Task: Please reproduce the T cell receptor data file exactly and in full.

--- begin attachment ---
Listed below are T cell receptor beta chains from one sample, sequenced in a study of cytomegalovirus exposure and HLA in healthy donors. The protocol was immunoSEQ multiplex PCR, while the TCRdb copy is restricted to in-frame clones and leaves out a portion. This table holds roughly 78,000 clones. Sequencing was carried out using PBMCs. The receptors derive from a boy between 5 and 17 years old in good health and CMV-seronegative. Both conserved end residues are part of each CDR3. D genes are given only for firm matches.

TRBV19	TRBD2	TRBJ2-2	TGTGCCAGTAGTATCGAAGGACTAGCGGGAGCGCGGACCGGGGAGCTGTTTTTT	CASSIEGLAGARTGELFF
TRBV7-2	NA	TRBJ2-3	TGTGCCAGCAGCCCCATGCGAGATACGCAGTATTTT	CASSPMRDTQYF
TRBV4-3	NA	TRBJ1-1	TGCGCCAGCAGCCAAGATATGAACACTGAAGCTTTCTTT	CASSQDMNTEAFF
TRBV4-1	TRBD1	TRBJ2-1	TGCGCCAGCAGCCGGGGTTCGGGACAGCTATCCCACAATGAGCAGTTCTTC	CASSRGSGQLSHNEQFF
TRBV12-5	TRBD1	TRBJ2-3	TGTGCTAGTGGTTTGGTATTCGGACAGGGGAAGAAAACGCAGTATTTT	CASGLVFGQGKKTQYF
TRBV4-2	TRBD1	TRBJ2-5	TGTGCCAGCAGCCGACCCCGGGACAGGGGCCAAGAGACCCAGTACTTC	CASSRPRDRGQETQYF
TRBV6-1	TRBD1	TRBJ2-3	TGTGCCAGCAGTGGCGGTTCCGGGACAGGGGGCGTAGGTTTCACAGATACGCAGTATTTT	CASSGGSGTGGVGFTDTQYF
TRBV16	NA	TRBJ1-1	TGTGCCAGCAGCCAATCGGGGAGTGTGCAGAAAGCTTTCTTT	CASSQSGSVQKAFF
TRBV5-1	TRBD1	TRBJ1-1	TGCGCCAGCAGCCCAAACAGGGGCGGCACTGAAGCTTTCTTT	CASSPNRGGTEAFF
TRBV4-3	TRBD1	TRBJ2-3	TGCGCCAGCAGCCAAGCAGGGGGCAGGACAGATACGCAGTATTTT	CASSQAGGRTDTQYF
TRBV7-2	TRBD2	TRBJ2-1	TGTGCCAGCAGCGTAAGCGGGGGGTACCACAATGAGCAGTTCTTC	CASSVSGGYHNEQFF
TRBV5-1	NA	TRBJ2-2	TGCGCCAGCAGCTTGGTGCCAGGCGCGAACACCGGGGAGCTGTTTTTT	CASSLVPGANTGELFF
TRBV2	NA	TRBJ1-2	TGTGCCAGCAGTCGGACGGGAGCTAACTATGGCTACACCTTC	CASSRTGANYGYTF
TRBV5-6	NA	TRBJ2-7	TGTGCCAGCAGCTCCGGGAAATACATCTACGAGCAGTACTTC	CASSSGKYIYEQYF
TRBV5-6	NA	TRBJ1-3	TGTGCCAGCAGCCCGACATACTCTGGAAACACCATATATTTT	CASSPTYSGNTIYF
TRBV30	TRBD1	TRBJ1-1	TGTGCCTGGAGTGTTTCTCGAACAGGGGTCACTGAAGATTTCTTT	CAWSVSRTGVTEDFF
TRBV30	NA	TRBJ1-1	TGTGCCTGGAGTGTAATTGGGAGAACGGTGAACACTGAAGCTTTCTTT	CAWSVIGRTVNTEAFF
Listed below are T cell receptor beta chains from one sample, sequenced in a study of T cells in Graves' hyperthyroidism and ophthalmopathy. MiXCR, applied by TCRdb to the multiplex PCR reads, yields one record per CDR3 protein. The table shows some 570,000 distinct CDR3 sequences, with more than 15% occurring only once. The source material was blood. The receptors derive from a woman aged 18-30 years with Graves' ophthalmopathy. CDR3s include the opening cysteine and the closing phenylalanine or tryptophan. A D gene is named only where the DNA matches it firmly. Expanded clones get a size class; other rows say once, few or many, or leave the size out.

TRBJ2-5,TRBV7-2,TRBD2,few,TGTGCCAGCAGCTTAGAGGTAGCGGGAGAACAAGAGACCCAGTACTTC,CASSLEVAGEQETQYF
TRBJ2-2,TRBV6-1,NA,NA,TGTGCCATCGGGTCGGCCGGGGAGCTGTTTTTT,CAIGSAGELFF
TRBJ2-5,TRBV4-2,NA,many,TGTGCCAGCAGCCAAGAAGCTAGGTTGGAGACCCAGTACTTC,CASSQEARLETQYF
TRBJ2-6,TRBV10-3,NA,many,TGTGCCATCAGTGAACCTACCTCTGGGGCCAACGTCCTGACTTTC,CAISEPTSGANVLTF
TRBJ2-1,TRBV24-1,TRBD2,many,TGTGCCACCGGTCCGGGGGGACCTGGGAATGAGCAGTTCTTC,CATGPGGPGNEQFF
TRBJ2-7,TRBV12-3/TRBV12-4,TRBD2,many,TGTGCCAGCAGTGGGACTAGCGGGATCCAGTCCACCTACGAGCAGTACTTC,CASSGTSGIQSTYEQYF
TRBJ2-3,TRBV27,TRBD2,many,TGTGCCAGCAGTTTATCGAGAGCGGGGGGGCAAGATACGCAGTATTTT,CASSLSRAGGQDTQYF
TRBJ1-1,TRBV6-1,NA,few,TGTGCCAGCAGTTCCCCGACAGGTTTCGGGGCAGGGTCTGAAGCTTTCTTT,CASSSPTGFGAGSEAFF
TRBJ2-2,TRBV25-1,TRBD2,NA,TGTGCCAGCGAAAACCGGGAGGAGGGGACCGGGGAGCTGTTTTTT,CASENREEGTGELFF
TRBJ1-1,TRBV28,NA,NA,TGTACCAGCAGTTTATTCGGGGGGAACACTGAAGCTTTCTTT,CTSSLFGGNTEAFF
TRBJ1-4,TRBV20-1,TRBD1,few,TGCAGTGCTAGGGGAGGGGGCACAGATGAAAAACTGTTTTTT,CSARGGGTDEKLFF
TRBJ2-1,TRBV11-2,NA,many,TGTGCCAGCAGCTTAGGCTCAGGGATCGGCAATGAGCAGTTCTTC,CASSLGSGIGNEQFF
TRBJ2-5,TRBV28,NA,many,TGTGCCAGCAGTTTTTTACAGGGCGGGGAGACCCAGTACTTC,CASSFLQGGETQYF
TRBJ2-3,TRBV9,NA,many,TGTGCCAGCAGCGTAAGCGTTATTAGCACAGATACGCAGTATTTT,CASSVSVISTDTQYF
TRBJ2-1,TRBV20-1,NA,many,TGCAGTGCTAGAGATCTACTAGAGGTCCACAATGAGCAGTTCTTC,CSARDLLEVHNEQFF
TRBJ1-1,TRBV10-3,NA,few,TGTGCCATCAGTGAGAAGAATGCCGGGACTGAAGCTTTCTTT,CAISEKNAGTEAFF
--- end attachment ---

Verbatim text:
Listed below are T cell receptor beta chains from one sample, sequenced in a study of cytomegalovirus exposure and HLA in healthy donors. The protocol was immunoSEQ multiplex PCR, while the TCRdb copy is restricted to in-frame clones and leaves out a portion. This table holds roughly 78,000 clones. Sequencing was carried out using PBMCs. The receptors derive from a boy between 5 and 17 years old in good health and CMV-seronegative. Both conserved end residues are part of each CDR3. D genes are given only for firm matches.

TRBV19	TRBD2	TRBJ2-2	TGTGCCAGTAGTATCGAAGGACTAGCGGGAGCGCGGACCGGGGAGCTGTTTTTT	CASSIEGLAGARTGELFF
TRBV7-2	NA	TRBJ2-3	TGTGCCAGCAGCCCCATGCGAGATACGCAGTATTTT	CASSPMRDTQYF
TRBV4-3	NA	TRBJ1-1	TGCGCCAGCAGCCAAGATATGAACACTGAAGCTTTCTTT	CASSQDMNTEAFF
TRBV4-1	TRBD1	TRBJ2-1	TGCGCCAGCAGCCGGGGTTCGGGACAGCTATCCCACAATGAGCAGTTCTTC	CASSRGSGQLSHNEQFF
TRBV12-5	TRBD1	TRBJ2-3	TGTGCTAGTGGTTTGGTATTCGGACAGGGGAAGAAAACGCAGTATTTT	CASGLVFGQGKKTQYF
TRBV4-2	TRBD1	TRBJ2-5	TGTGCCAGCAGCCGACCCCGGGACAGGGGCCAAGAGACCCAGTACTTC	CASSRPRDRGQETQYF
TRBV6-1	TRBD1	TRBJ2-3	TGTGCCAGCAGTGGCGGTTCCGGGACAGGGGGCGTAGGTTTCACAGATACGCAGTATTTT	CASSGGSGTGGVGFTDTQYF
TRBV16	NA	TRBJ1-1	TGTGCCAGCAGCCAATCGGGGAGTGTGCAGAAAGCTTTCTTT	CASSQSGSVQKAFF
TRBV5-1	TRBD1	TRBJ1-1	TGCGCCAGCAGCCCAAACAGGGGCGGCACTGAAGCTTTCTTT	CASSPNRGGTEAFF
TRBV4-3	TRBD1	TRBJ2-3	TGCGCCAGCAGCCAAGCAGGGGGCAGGACAGATACGCAGTATTTT	CASSQAGGRTDTQYF
TRBV7-2	TRBD2	TRBJ2-1	TGTGCCAGCAGCGTAAGCGGGGGGTACCACAATGAGCAGTTCTTC	CASSVSGGYHNEQFF
TRBV5-1	NA	TRBJ2-2	TGCGCCAGCAGCTTGGTGCCAGGCGCGAACACCGGGGAGCTGTTTTTT	CASSLVPGANTGELFF
TRBV2	NA	TRBJ1-2	TGTGCCAGCAGTCGGACGGGAGCTAACTATGGCTACACCTTC	CASSRTGANYGYTF
TRBV5-6	NA	TRBJ2-7	TGTGCCAGCAGCTCCGGGAAATACATCTACGAGCAGTACTTC	CASSSGKYIYEQYF
TRBV5-6	NA	TRBJ1-3	TGTGCCAGCAGCCCGACATACTCTGGAAACACCATATATTTT	CASSPTYSGNTIYF
TRBV30	TRBD1	TRBJ1-1	TGTGCCTGGAGTGTTTCTCGAACAGGGGTCACTGAAGATTTCTTT	CAWSVSRTGVTEDFF
TRBV30	NA	TRBJ1-1	TGTGCCTGGAGTGTAATTGGGAGAACGGTGAACACTGAAGCTTTCTTT	CAWSVIGRTVNTEAFF
Listed below are T cell receptor beta chains from one sample, sequenced in a study of T cells in Graves' hyperthyroidism and ophthalmopathy. MiXCR, applied by TCRdb to the multiplex PCR reads, yields one record per CDR3 protein. The table shows some 570,000 distinct CDR3 sequences, with more than 15% occurring only once. The source material was blood. The receptors derive from a woman aged 18-30 years with Graves' ophthalmopathy. CDR3s include the opening cysteine and the closing phenylalanine or tryptophan. A D gene is named only where the DNA matches it firmly. Expanded clones get a size class; other rows say once, few or many, or leave the size out.

TRBJ2-5,TRBV7-2,TRBD2,few,TGTGCCAGCAGCTTAGAGGTAGCGGGAGAACAAGAGACCCAGTACTTC,CASSLEVAGEQETQYF
TRBJ2-2,TRBV6-1,NA,NA,TGTGCCATCGGGTCGGCCGGGGAGCTGTTTTTT,CAIGSAGELFF
TRBJ2-5,TRBV4-2,NA,many,TGTGCCAGCAGCCAAGAAGCTAGGTTGGAGACCCAGTACTTC,CASSQEARLETQYF
TRBJ2-6,TRBV10-3,NA,many,TGTGCCATCAGTGAACCTACCTCTGGGGCCAACGTCCTGACTTTC,CAISEPTSGANVLTF
TRBJ2-1,TRBV24-1,TRBD2,many,TGTGCCACCGGTCCGGGGGGACCTGGGAATGAGCAGTTCTTC,CATGPGGPGNEQFF
TRBJ2-7,TRBV12-3/TRBV12-4,TRBD2,many,TGTGCCAGCAGTGGGACTAGCGGGATCCAGTCCACCTACGAGCAGTACTTC,CASSGTSGIQSTYEQYF
TRBJ2-3,TRBV27,TRBD2,many,TGTGCCAGCAGTTTATCGAGAGCGGGGGGGCAAGATACGCAGTATTTT,CASSLSRAGGQDTQYF
TRBJ1-1,TRBV6-1,NA,few,TGTGCCAGCAGTTCCCCGACAGGTTTCGGGGCAGGGTCTGAAGCTTTCTTT,CASSSPTGFGAGSEAFF
TRBJ2-2,TRBV25-1,TRBD2,NA,TGTGCCAGCGAAAACCGGGAGGAGGGGACCGGGGAGCTGTTTTTT,CASENREEGTGELFF
TRBJ1-1,TRBV28,NA,NA,TGTACCAGCAGTTTATTCGGGGGGAACACTGAAGCTTTCTTT,CTSSLFGGNTEAFF
TRBJ1-4,TRBV20-1,TRBD1,few,TGCAGTGCTAGGGGAGGGGGCACAGATGAAAAACTGTTTTTT,CSARGGGTDEKLFF
TRBJ2-1,TRBV11-2,NA,many,TGTGCCAGCAGCTTAGGCTCAGGGATCGGCAATGAGCAGTTCTTC,CASSLGSGIGNEQFF
TRBJ2-5,TRBV28,NA,many,TGTGCCAGCAGTTTTTTACAGGGCGGGGAGACCCAGTACTTC,CASSFLQGGETQYF
TRBJ2-3,TRBV9,NA,many,TGTGCCAGCAGCGTAAGCGTTATTAGCACAGATACGCAGTATTTT,CASSVSVISTDTQYF
TRBJ2-1,TRBV20-1,NA,many,TGCAGTGCTAGAGATCTACTAGAGGTCCACAATGAGCAGTTCTTC,CSARDLLEVHNEQFF
TRBJ1-1,TRBV10-3,NA,few,TGTGCCATCAGTGAGAAGAATGCCGGGACTGAAGCTTTCTTT,CAISEKNAGTEAFF